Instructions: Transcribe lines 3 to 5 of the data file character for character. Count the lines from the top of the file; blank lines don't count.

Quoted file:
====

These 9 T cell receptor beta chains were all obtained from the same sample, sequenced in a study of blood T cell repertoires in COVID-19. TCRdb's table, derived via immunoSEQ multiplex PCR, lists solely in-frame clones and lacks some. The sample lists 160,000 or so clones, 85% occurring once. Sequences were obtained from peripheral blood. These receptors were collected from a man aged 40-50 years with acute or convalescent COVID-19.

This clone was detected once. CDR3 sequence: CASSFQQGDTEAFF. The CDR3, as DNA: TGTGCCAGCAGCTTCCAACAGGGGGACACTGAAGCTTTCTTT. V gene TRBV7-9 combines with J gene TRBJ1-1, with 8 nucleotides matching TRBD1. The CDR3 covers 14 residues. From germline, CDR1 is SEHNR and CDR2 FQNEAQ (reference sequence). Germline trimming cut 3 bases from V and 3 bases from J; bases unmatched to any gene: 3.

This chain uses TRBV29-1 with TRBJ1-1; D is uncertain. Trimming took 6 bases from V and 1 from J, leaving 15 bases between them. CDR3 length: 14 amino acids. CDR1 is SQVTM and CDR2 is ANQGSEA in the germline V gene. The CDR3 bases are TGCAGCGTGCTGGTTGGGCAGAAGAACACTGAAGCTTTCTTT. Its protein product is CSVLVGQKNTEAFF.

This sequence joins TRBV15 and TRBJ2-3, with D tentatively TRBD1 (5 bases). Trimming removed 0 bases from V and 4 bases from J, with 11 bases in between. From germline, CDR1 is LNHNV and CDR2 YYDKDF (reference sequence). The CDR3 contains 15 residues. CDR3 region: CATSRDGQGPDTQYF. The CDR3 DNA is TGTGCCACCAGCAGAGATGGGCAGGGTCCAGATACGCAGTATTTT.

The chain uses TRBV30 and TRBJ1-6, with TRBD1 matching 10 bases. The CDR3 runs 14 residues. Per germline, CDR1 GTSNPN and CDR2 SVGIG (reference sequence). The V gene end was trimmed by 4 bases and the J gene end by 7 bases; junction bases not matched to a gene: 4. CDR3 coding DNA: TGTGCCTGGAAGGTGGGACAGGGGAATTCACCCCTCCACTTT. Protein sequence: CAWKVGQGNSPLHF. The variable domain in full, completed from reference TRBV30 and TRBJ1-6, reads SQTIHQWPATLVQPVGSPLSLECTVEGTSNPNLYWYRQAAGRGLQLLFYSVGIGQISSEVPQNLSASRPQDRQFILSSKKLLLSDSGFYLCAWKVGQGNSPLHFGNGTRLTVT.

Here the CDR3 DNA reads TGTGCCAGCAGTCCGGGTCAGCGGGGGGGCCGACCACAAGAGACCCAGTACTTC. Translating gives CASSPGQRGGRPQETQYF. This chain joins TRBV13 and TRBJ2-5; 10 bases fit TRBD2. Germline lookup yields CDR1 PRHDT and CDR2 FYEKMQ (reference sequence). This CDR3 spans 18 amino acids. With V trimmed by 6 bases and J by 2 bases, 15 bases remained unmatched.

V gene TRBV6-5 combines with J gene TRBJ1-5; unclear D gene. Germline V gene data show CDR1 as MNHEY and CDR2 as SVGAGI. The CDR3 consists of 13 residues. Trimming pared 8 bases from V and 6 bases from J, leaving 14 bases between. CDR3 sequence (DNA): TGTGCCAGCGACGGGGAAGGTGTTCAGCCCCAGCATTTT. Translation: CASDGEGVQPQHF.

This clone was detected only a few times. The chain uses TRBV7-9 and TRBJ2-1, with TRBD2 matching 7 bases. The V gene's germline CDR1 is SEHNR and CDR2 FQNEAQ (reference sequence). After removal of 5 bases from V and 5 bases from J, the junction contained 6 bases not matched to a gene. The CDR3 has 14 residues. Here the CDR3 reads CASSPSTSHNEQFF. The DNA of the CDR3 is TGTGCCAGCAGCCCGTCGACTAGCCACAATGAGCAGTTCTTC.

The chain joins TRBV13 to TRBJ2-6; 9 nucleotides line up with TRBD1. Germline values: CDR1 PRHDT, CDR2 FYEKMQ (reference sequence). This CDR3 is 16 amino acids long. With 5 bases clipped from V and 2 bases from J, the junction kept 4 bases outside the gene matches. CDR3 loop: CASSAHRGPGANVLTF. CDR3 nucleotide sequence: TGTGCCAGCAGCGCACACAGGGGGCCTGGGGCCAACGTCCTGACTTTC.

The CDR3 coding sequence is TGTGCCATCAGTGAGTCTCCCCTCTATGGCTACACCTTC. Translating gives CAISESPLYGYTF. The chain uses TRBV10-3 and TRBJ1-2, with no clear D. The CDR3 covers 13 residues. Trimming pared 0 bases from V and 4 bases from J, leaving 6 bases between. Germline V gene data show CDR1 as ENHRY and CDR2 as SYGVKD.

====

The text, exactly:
This chain uses TRBV29-1 with TRBJ1-1; D is uncertain. Trimming took 6 bases from V and 1 from J, leaving 15 bases between them. CDR3 length: 14 amino acids. CDR1 is SQVTM and CDR2 is ANQGSEA in the germline V gene. The CDR3 bases are TGCAGCGTGCTGGTTGGGCAGAAGAACACTGAAGCTTTCTTT. Its protein product is CSVLVGQKNTEAFF.

This sequence joins TRBV15 and TRBJ2-3, with D tentatively TRBD1 (5 bases). Trimming removed 0 bases from V and 4 bases from J, with 11 bases in between. From germline, CDR1 is LNHNV and CDR2 YYDKDF (reference sequence). The CDR3 contains 15 residues. CDR3 region: CATSRDGQGPDTQYF. The CDR3 DNA is TGTGCCACCAGCAGAGATGGGCAGGGTCCAGATACGCAGTATTTT.

The chain uses TRBV30 and TRBJ1-6, with TRBD1 matching 10 bases. The CDR3 runs 14 residues. Per germline, CDR1 GTSNPN and CDR2 SVGIG (reference sequence). The V gene end was trimmed by 4 bases and the J gene end by 7 bases; junction bases not matched to a gene: 4. CDR3 coding DNA: TGTGCCTGGAAGGTGGGACAGGGGAATTCACCCCTCCACTTT. Protein sequence: CAWKVGQGNSPLHF. The variable domain in full, completed from reference TRBV30 and TRBJ1-6, reads SQTIHQWPATLVQPVGSPLSLECTVEGTSNPNLYWYRQAAGRGLQLLFYSVGIGQISSEVPQNLSASRPQDRQFILSSKKLLLSDSGFYLCAWKVGQGNSPLHFGNGTRLTVT.